Television advertising, once viewed as the pillar of advertising media outlets, is facing numerous challenges from alternative media (e.g., Internet) and the invasion of technology devices, such as digital video recorders (see more in the Advertising Trends section in the Advertising) tutorial, that have empowered customers to be more selective on the advertisements they view. Additionally, television lacks effective response tracking which has led many marketers to investigate other media that offer stronger tracking options.
Promotion through radio has been a viable advertising option for over 80 years. Radio advertising is mostly local to the broadcast range of a radio station, however, at least three options exist that offer national and potentially international coverage. First, in many countries there are radio networks that use many geographically distinct stations to broadcast simultaneously. In the United States such networks as Disney (children’s programming) and ESPN (sports programming) broadcast nationally either through a group of company-owned stations or through a syndication arrangement (i.e., business agreement) with partner stations. Second, within the last few years the emergence of radio programming delivered via satellite has become an option for national advertising. Finally, the potential for national and international advertising may become more attractive as radio stations allow their signals to be broadcast over the Internet.
In many ways radio suffers the same problems as television, namely, a mass medium that is not highly targeted and offers little opportunity to track responses. But unlike television, radio presents the additional disadvantage of limiting advertisers to audio-only advertising. For some products advertising without visual support is not effective.
Print publications advertising
Print publications such as magazines, books, newspapers and Special Issue publications offer advertising opportunities at all geographic levels.
Magazines, especially those that target specific niche or specialized interest areas, are more narrowly targeted compared to broadcast media. Additionally, magazines offer the option of allowing marketers to present their message using high quality imagery (e.g., full color) and can also offer touch and scent experiences (e.g., perfume).
Newspapers have also incorporated color advertisements, though their main advantage rests with their ability to target local markets.
Special Issue publications can offer very selective targeting since these often focus on an extremely narrow topics (e.g., auto buying guide, tour guides, college and university ratings, etc.).
The fastest growing media outlet for advertising is the Internet. Compared to spending in other media, the rate of spending for Internet advertising is experiencing tremendous growth and in the U.S. trails only newspaper and television advertising in terms of total spending. Internet advertising’s influence continues to expand and each year more major marketers shift a larger portion of their promotional budget to this medium. Two key reasons for this shift rest with the Internet’s ability to: 1) narrowly target an advertising message and, 2) track user response to the advertiser’s message.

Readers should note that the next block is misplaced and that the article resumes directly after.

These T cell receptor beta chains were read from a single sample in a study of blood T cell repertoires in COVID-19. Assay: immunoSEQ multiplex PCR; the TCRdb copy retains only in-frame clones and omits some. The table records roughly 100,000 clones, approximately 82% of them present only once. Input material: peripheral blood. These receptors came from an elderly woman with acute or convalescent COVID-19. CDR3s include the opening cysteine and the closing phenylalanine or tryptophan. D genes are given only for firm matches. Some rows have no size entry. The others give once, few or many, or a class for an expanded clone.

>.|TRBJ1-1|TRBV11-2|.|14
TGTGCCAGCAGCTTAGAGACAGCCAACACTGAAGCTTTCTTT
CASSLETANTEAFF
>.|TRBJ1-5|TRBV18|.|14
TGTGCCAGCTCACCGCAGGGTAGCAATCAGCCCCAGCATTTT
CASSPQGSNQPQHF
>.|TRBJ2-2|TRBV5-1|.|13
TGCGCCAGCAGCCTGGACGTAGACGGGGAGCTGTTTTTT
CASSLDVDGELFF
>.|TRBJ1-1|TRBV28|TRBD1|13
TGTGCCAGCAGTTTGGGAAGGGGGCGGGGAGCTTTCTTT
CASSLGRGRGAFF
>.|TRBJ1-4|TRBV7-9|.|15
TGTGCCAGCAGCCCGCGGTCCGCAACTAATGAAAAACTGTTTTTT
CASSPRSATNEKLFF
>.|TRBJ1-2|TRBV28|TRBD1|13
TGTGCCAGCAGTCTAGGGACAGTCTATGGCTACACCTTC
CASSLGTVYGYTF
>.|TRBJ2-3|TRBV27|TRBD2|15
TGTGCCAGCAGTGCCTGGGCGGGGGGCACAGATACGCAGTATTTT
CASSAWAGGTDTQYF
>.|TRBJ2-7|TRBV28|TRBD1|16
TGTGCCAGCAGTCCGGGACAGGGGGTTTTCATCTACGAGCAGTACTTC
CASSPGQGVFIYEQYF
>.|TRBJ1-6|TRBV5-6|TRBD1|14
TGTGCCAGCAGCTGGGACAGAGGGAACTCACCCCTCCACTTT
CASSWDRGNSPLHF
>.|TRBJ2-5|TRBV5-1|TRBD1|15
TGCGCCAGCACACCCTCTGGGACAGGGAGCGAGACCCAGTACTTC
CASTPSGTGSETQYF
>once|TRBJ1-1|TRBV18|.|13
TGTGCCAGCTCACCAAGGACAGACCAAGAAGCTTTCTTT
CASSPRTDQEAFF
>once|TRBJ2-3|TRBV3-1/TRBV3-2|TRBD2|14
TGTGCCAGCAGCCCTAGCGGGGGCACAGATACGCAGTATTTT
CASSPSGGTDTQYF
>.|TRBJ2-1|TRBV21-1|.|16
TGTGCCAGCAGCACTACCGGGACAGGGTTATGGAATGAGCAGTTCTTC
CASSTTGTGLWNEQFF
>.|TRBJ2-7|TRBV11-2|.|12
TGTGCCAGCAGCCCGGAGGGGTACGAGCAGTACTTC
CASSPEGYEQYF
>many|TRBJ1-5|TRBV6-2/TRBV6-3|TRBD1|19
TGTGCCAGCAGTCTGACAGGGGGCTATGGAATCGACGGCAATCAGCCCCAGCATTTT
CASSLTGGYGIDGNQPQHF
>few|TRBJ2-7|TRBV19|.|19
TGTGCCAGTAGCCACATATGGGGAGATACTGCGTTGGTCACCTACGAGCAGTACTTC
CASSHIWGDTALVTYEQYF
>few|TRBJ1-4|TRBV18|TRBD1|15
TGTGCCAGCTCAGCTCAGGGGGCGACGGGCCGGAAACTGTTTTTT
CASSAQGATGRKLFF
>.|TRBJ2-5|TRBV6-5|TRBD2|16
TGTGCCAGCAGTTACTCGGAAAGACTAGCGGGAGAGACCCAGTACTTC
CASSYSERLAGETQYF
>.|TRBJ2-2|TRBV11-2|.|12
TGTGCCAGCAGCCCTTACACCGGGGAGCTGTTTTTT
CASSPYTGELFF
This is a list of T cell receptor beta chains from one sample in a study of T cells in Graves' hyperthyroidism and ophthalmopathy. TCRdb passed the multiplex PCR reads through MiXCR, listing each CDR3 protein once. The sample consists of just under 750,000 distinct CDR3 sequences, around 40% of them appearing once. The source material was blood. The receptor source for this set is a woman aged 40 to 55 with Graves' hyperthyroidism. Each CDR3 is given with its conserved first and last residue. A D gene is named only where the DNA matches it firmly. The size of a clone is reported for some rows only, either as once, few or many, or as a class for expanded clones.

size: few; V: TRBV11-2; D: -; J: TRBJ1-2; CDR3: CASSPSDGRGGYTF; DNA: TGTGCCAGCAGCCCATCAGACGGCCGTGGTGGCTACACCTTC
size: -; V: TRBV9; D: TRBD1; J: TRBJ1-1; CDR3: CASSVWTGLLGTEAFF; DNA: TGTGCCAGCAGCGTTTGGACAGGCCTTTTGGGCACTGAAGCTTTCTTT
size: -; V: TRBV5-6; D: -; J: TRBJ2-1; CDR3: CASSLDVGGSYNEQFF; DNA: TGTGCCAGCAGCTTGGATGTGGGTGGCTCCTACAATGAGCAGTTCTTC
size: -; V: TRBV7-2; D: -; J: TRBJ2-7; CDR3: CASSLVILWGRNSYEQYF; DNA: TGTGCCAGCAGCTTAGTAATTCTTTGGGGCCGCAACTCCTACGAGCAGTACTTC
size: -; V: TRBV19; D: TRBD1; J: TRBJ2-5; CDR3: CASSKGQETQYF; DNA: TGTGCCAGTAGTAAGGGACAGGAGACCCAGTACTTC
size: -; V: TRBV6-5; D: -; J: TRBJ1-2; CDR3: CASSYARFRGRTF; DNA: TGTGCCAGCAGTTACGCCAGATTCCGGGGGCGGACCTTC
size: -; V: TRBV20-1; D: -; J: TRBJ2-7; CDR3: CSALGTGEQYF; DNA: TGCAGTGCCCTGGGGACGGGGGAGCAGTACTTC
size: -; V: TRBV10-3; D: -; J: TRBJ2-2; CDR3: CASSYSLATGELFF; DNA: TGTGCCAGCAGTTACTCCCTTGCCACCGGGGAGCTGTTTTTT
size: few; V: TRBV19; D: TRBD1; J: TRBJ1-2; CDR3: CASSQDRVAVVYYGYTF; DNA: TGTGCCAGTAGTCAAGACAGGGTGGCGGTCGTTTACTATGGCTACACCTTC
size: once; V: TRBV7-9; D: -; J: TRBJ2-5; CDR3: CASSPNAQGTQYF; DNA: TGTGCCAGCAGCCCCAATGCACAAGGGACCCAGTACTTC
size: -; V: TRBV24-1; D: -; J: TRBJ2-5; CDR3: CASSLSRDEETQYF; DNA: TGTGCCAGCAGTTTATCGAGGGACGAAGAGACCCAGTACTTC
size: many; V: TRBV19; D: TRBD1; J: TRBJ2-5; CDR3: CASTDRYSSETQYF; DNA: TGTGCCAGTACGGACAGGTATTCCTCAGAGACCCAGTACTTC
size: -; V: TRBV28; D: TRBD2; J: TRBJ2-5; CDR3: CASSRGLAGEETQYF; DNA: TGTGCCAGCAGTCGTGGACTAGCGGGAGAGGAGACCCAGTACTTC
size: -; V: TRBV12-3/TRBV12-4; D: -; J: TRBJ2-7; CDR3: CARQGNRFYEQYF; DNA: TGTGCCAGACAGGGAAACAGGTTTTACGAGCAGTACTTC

The Internet offers many advertising options with messages delivered through websites or by email.
Website Advertising- Advertising tied to a user’s visit to a website accounts for the largest spending on Internet advertising. For marketers, website advertising offers many options in terms of:
Email Advertising – Using email to deliver an advertisement affords marketers the advantage of low distribution cost and potentially high reach. In situations where the marketer possesses a highly targeted list, response rates to email advertisements may be quite high. This is especially true if those on the list have agreed to receive email, a process known as “opt-in” marketing. Email advertisement can take the form of a regular email message or be presented within the context of more detailed content, such as an electronic newsletter. Delivery to a user’s email address can be viewed as either plain text or can look more like a website using web coding (i.e., HTML). However, as most people are aware, there is significant downside to email advertising due to highly publicized issues related to abuse (i.e., spam).
Direct mail advertising
This method of advertising uses postal and other delivery services to ship advertising materials, including postcards, letters, brochures, catalogs and flyers, to a physical address of targeted customers. Direct mail is most effective when it is designed in a way that makes it appear to be special to the customer. For instance, a marketer using direct mail can personalize mailings by including a message recipient’s name on the address label or by inserting their name within the content of marketer’s message.